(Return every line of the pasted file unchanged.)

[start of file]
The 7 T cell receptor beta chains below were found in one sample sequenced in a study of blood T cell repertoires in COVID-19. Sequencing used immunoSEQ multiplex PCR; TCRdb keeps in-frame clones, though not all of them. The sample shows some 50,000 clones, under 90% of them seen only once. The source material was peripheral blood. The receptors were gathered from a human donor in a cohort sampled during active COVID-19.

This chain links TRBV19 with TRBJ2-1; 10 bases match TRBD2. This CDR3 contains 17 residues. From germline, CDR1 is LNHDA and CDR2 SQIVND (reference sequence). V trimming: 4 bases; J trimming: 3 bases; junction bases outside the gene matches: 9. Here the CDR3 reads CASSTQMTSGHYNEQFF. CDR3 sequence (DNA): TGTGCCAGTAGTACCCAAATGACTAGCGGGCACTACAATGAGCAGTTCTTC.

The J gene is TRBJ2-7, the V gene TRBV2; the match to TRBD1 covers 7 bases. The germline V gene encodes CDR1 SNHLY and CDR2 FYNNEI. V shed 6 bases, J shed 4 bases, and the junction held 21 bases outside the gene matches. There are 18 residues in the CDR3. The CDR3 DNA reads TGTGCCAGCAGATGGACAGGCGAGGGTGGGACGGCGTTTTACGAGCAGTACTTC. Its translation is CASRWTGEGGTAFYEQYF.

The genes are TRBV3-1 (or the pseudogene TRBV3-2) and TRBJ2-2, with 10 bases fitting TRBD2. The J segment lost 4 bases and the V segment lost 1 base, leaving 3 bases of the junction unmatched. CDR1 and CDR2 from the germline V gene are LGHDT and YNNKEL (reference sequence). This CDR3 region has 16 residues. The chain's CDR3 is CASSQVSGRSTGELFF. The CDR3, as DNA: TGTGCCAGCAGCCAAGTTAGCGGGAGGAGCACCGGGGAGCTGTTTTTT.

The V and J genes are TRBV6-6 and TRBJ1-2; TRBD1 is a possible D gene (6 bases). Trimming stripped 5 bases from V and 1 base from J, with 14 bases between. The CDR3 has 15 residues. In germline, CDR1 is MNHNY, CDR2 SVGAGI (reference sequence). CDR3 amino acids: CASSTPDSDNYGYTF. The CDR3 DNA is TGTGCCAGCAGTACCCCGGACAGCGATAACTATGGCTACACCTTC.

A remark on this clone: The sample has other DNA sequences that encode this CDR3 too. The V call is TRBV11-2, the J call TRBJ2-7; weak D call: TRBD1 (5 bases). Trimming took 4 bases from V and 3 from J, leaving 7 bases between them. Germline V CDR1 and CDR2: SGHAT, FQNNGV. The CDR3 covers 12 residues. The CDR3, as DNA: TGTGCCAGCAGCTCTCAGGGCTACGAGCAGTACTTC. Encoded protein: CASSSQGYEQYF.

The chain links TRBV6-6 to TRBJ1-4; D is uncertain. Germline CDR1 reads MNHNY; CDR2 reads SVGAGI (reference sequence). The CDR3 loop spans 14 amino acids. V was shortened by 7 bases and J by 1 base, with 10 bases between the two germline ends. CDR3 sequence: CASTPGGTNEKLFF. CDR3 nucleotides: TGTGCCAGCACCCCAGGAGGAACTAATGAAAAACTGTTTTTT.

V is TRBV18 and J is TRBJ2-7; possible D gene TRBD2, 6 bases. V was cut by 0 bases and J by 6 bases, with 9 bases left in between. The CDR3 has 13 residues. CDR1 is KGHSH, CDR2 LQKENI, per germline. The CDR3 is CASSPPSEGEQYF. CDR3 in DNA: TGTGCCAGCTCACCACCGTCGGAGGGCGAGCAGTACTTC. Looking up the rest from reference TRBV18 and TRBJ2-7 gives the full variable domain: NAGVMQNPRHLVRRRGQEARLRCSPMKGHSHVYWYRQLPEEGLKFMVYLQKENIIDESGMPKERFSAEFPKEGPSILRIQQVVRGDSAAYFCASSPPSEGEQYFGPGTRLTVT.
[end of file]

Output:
The 7 T cell receptor beta chains below were found in one sample sequenced in a study of blood T cell repertoires in COVID-19. Sequencing used immunoSEQ multiplex PCR; TCRdb keeps in-frame clones, though not all of them. The sample shows some 50,000 clones, under 90% of them seen only once. The source material was peripheral blood. The receptors were gathered from a human donor in a cohort sampled during active COVID-19.

This chain links TRBV19 with TRBJ2-1; 10 bases match TRBD2. This CDR3 contains 17 residues. From germline, CDR1 is LNHDA and CDR2 SQIVND (reference sequence). V trimming: 4 bases; J trimming: 3 bases; junction bases outside the gene matches: 9. Here the CDR3 reads CASSTQMTSGHYNEQFF. CDR3 sequence (DNA): TGTGCCAGTAGTACCCAAATGACTAGCGGGCACTACAATGAGCAGTTCTTC.

The J gene is TRBJ2-7, the V gene TRBV2; the match to TRBD1 covers 7 bases. The germline V gene encodes CDR1 SNHLY and CDR2 FYNNEI. V shed 6 bases, J shed 4 bases, and the junction held 21 bases outside the gene matches. There are 18 residues in the CDR3. The CDR3 DNA reads TGTGCCAGCAGATGGACAGGCGAGGGTGGGACGGCGTTTTACGAGCAGTACTTC. Its translation is CASRWTGEGGTAFYEQYF.

The genes are TRBV3-1 (or the pseudogene TRBV3-2) and TRBJ2-2, with 10 bases fitting TRBD2. The J segment lost 4 bases and the V segment lost 1 base, leaving 3 bases of the junction unmatched. CDR1 and CDR2 from the germline V gene are LGHDT and YNNKEL (reference sequence). This CDR3 region has 16 residues. The chain's CDR3 is CASSQVSGRSTGELFF. The CDR3, as DNA: TGTGCCAGCAGCCAAGTTAGCGGGAGGAGCACCGGGGAGCTGTTTTTT.

The V and J genes are TRBV6-6 and TRBJ1-2; TRBD1 is a possible D gene (6 bases). Trimming stripped 5 bases from V and 1 base from J, with 14 bases between. The CDR3 has 15 residues. In germline, CDR1 is MNHNY, CDR2 SVGAGI (reference sequence). CDR3 amino acids: CASSTPDSDNYGYTF. The CDR3 DNA is TGTGCCAGCAGTACCCCGGACAGCGATAACTATGGCTACACCTTC.

A remark on this clone: The sample has other DNA sequences that encode this CDR3 too. The V call is TRBV11-2, the J call TRBJ2-7; weak D call: TRBD1 (5 bases). Trimming took 4 bases from V and 3 from J, leaving 7 bases between them. Germline V CDR1 and CDR2: SGHAT, FQNNGV. The CDR3 covers 12 residues. The CDR3, as DNA: TGTGCCAGCAGCTCTCAGGGCTACGAGCAGTACTTC. Encoded protein: CASSSQGYEQYF.

The chain links TRBV6-6 to TRBJ1-4; D is uncertain. Germline CDR1 reads MNHNY; CDR2 reads SVGAGI (reference sequence). The CDR3 loop spans 14 amino acids. V was shortened by 7 bases and J by 1 base, with 10 bases between the two germline ends. CDR3 sequence: CASTPGGTNEKLFF. CDR3 nucleotides: TGTGCCAGCACCCCAGGAGGAACTAATGAAAAACTGTTTTTT.

V is TRBV18 and J is TRBJ2-7; possible D gene TRBD2, 6 bases. V was cut by 0 bases and J by 6 bases, with 9 bases left in between. The CDR3 has 13 residues. CDR1 is KGHSH, CDR2 LQKENI, per germline. The CDR3 is CASSPPSEGEQYF. CDR3 in DNA: TGTGCCAGCTCACCACCGTCGGAGGGCGAGCAGTACTTC. Looking up the rest from reference TRBV18 and TRBJ2-7 gives the full variable domain: NAGVMQNPRHLVRRRGQEARLRCSPMKGHSHVYWYRQLPEEGLKFMVYLQKENIIDESGMPKERFSAEFPKEGPSILRIQQVVRGDSAAYFCASSPPSEGEQYFGPGTRLTVT.